The “Beautiful Mind” By author and public speaker Tony Candela #Hoarding #MentalIllness #Opinion

The “Beautiful Mind” By author and public speaker Tony Candela #Hoarding #MentalIllness #Opinion

The “Beautiful Mind”

By Tony Candela

Just when you thought there was nothing left to say about the psychosocial make-up of the organism named Donald Trump, something new disturbs the Force. No, his latest legal woes haven’t taught us much, except perhaps that Trump is capable of showing a degree of fear about the amount of prison time he might get if found guilty on any of 70 counts connected to harboring and refusing to return classified documents. However, in a NY Times opinion-piece, Maggie Haberman stated that at the heart of Trump’s problem around retaining classified documents is attachment to his boxes. This caught my attention. Is Trump a hoarder? Is his acquisitiveness and retentiveness a chink in the Trumpian armor?

The Mayo Clinic describes hoarding as “an ongoing difficulty throwing away or parting with possessions because you believe that you need to save them. You may experience distress at the thought of getting rid of the items. You gradually keep or gather a huge number of items, regardless of their actual value.” Stuff can often be found in places where things do not belong, sometimes impairing one’s ability to function inn that space. The behavior can get so bad that it becomes the center of one’s life. Less severe hoarding looks more like what Trump’s quarters at Mar-a-Lago must look like (boxes in the bathroom, under pipes, and in a few other odd places).

Some things ring true. Based on the Mayo Clinic list of symptoms, Trump may believe these items are unique or that he’ll need them at some point in the future; he may feel emotionally connected to items that remind him of happier times or represent beloved people or pets (or power and security, my words); and he may feel safe and comforted when surrounded by these things.

Delving more deeply into the hoarding literature didn’t get me any closer to adding a new label to the Trumpian panoply. To be fair, it is hard to differentiate Trump’s behavior from “collecting”. Collectors carefully search out specific items, organize, and display them. Collections can be large, but they aren’t usually cluttered, although anyone who has been in Trump’s office at his headquarters in New York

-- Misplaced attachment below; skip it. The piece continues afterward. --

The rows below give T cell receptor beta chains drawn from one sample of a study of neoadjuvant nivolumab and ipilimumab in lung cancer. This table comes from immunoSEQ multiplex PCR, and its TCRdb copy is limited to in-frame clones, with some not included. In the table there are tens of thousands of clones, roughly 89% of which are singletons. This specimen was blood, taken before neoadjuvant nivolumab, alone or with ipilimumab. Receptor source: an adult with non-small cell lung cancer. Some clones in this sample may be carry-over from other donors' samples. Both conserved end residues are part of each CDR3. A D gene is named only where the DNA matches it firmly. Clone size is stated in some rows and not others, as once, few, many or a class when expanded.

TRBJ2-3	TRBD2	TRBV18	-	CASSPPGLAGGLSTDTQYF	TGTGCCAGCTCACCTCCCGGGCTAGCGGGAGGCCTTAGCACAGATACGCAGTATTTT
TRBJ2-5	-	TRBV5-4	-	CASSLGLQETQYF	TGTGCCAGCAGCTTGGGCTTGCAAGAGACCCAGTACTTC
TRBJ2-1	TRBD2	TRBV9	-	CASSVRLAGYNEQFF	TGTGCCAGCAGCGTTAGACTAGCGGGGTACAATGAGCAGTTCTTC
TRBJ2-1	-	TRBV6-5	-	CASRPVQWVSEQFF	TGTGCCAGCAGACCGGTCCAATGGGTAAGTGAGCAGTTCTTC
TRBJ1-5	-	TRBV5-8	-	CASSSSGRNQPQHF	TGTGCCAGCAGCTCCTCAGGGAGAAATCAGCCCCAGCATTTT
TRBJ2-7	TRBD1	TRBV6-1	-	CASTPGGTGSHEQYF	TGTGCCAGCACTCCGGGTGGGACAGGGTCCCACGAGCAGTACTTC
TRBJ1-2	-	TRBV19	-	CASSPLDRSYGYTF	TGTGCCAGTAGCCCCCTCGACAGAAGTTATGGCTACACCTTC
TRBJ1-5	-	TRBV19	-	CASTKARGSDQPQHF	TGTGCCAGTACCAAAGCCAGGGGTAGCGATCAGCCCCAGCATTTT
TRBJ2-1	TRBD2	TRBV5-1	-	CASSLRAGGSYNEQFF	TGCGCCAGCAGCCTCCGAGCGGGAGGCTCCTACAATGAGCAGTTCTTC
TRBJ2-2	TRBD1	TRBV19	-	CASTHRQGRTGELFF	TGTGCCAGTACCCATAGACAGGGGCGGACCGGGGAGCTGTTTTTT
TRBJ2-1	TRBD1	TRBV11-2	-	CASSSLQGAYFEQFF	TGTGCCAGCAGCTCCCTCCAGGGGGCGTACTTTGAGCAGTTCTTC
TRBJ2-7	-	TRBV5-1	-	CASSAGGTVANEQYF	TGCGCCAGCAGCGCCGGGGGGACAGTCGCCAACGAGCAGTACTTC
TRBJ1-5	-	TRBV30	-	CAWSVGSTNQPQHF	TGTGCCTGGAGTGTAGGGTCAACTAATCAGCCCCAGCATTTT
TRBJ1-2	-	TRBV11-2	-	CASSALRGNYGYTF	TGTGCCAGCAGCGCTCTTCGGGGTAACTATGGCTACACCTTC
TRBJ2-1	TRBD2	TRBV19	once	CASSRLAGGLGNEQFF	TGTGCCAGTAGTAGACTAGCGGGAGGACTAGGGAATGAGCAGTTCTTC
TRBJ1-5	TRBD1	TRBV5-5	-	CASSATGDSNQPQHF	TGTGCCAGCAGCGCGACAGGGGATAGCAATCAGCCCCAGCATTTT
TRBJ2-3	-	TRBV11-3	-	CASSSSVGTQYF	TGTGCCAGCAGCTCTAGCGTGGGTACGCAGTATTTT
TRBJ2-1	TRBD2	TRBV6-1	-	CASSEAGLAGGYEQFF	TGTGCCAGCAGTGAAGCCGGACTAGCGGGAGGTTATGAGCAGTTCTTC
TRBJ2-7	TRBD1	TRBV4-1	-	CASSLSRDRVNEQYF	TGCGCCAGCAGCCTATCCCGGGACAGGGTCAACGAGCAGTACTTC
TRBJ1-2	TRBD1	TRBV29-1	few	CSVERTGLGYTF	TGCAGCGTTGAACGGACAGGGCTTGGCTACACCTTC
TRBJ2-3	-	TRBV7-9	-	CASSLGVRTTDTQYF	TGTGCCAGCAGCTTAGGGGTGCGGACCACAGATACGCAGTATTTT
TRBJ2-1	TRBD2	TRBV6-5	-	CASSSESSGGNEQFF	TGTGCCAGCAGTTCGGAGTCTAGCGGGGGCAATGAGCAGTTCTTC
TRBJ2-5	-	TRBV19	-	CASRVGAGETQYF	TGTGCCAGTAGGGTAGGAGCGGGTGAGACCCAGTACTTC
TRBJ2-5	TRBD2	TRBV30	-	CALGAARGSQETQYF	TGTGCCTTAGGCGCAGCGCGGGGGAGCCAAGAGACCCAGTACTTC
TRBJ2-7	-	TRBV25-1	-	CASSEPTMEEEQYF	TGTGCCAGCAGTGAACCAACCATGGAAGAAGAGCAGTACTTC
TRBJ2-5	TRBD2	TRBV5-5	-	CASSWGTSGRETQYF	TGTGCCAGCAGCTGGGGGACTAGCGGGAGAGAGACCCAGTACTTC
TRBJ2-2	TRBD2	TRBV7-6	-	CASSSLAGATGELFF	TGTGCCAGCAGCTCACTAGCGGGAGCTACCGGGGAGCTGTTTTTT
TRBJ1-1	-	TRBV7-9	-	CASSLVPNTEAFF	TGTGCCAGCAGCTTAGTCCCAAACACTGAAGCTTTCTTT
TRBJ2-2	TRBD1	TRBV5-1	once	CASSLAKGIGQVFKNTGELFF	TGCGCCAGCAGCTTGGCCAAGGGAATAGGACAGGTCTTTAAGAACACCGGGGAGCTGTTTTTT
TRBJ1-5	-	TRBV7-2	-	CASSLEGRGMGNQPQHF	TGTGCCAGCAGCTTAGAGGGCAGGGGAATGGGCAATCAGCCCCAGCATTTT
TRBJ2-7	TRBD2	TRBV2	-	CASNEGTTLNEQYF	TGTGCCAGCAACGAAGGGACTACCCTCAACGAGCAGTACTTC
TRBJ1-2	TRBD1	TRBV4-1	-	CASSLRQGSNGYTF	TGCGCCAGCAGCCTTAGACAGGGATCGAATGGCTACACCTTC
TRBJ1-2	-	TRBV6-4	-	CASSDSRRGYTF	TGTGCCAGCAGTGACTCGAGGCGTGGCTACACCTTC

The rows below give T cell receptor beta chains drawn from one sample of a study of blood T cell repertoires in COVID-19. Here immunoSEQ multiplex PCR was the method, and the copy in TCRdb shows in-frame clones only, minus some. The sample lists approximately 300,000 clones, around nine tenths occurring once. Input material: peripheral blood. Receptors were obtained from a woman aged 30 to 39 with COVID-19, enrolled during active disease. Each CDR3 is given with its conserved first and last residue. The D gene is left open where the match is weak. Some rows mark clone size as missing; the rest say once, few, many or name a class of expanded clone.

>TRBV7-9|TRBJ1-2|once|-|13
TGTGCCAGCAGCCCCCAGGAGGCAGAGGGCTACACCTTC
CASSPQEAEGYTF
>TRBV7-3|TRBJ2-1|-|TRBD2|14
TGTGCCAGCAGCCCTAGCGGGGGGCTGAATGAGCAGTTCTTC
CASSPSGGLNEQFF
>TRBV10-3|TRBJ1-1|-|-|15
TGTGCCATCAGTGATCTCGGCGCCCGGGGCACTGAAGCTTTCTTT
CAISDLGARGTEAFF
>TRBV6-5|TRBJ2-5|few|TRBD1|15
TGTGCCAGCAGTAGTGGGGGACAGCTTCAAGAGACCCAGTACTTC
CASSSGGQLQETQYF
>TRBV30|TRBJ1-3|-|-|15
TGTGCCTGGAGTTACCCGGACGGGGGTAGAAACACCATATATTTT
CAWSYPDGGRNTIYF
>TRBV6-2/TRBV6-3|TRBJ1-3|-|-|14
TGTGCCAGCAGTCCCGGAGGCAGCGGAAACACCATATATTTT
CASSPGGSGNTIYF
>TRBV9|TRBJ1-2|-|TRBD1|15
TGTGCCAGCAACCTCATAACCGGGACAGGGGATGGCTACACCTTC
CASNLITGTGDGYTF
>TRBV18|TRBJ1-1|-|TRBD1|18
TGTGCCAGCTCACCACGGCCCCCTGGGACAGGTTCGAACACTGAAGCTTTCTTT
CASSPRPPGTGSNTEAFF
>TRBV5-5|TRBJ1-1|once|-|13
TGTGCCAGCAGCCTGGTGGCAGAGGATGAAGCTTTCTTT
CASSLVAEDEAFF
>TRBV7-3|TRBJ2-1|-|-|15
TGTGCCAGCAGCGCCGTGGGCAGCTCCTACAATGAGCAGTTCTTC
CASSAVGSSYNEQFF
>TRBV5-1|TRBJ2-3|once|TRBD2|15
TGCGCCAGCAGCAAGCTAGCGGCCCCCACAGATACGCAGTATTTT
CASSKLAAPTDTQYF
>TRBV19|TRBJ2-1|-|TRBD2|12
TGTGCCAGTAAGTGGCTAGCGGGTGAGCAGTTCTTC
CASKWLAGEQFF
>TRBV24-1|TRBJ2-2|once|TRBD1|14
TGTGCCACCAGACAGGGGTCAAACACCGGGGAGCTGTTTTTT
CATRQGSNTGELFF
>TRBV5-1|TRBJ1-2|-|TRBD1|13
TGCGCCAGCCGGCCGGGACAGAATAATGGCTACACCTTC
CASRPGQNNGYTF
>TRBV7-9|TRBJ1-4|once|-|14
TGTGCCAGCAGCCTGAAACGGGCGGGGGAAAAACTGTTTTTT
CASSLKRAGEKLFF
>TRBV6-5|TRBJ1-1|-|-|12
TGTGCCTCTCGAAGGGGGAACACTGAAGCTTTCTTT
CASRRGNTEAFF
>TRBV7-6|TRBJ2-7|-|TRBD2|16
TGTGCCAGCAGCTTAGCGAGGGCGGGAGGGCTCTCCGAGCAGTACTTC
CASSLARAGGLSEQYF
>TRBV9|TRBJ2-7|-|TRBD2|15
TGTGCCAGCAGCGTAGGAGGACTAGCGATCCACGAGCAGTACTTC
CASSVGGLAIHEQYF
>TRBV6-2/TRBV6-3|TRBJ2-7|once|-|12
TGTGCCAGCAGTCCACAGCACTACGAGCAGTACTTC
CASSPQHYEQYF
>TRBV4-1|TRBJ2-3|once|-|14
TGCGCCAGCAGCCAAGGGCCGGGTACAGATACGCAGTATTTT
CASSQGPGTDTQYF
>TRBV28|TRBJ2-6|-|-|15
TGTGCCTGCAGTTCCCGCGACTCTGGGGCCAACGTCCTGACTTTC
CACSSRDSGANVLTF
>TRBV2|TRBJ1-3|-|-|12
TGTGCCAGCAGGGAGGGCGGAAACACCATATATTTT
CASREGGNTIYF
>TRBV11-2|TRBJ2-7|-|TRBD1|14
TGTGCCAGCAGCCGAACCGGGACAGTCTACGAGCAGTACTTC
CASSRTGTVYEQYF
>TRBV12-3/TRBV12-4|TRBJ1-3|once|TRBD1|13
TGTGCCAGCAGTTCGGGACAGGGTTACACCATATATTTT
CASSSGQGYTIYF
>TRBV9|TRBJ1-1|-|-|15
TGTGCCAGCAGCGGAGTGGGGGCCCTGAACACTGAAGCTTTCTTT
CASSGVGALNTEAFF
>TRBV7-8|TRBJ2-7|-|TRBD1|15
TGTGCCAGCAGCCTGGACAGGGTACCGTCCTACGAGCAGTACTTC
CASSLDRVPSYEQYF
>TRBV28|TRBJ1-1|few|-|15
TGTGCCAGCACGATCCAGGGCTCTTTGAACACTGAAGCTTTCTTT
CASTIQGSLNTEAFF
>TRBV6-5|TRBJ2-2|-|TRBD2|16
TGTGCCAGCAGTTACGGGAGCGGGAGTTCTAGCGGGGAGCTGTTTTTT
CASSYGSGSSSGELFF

City might beg to differ. His office there is famously covered in awards and sports memorabilia. Also, the plethora of items generally don’t cause the distress and problems in functioning that are part of hoarding disorder. Although there are those who believe he is truly smitten and should make an appearance on a TV show called “Hoarders, they admit that the flavor of his hoarding behavior seems more like souvenir-collecting than a truly clinical condition. So, there we have it; Trump is either a hyper-collector or, at best, a “sub-clinical hoarder”.

I checked a couple books written since 2016 that focused a great deal on the psychology of Donald Trump. I didn’t find discussions of hoarding behavior per se nor the types of personality conditions well-known to students of hoarding behavior. One book, The Dangerous Case of Donald Trump (2017) by Gail Sheehy and a variety of other writers and mental health professionals attempted to “warn” America about a host of personality and mental health issues that appeared problematic. These included everything from sociopathy to hedonism with tendencies toward self-delusion and dishonesty thrown in. In 2020, Mary Trump, Donald’s niece, wrote Too Much and Never Enough, essentially a memoir targeting her uncle and his cruel ways. While mental health professionals like Phillip Zimbardo and Rosemary Sword in their chapter in ‘The Dangerous Case’ book used descriptions like “Jealousy, Trophies, wanting the next better thing”, Mary Trump, a psychologist, described patterns in her uncle that emerged over time such as being a ‘slob [who] refused to pick up after himself’ and ‘bullying, pointing the finger, refusing to take responsibility and disregarding authority’. While none of this is news to Trump afficionados, it is disturbing that in the face of all this, his followers remain as loyal to him as ever.

In her article, Haberman related that Trump has “long stowed papers and odds and ends in cartons that he liked to keep close. His aides have called them the ‘beautiful mind’ material.” The reference is to a book about John Nash, a mathematician with schizophrenia played in the movie of the same name by Russel Crow. The staff used the reference to describe “a type of organized chaos that Mr. Trump insisted on, the collection and transportation of a blizzard of newspapers and official documents that he kept close and that seemed to give him a sense of security.”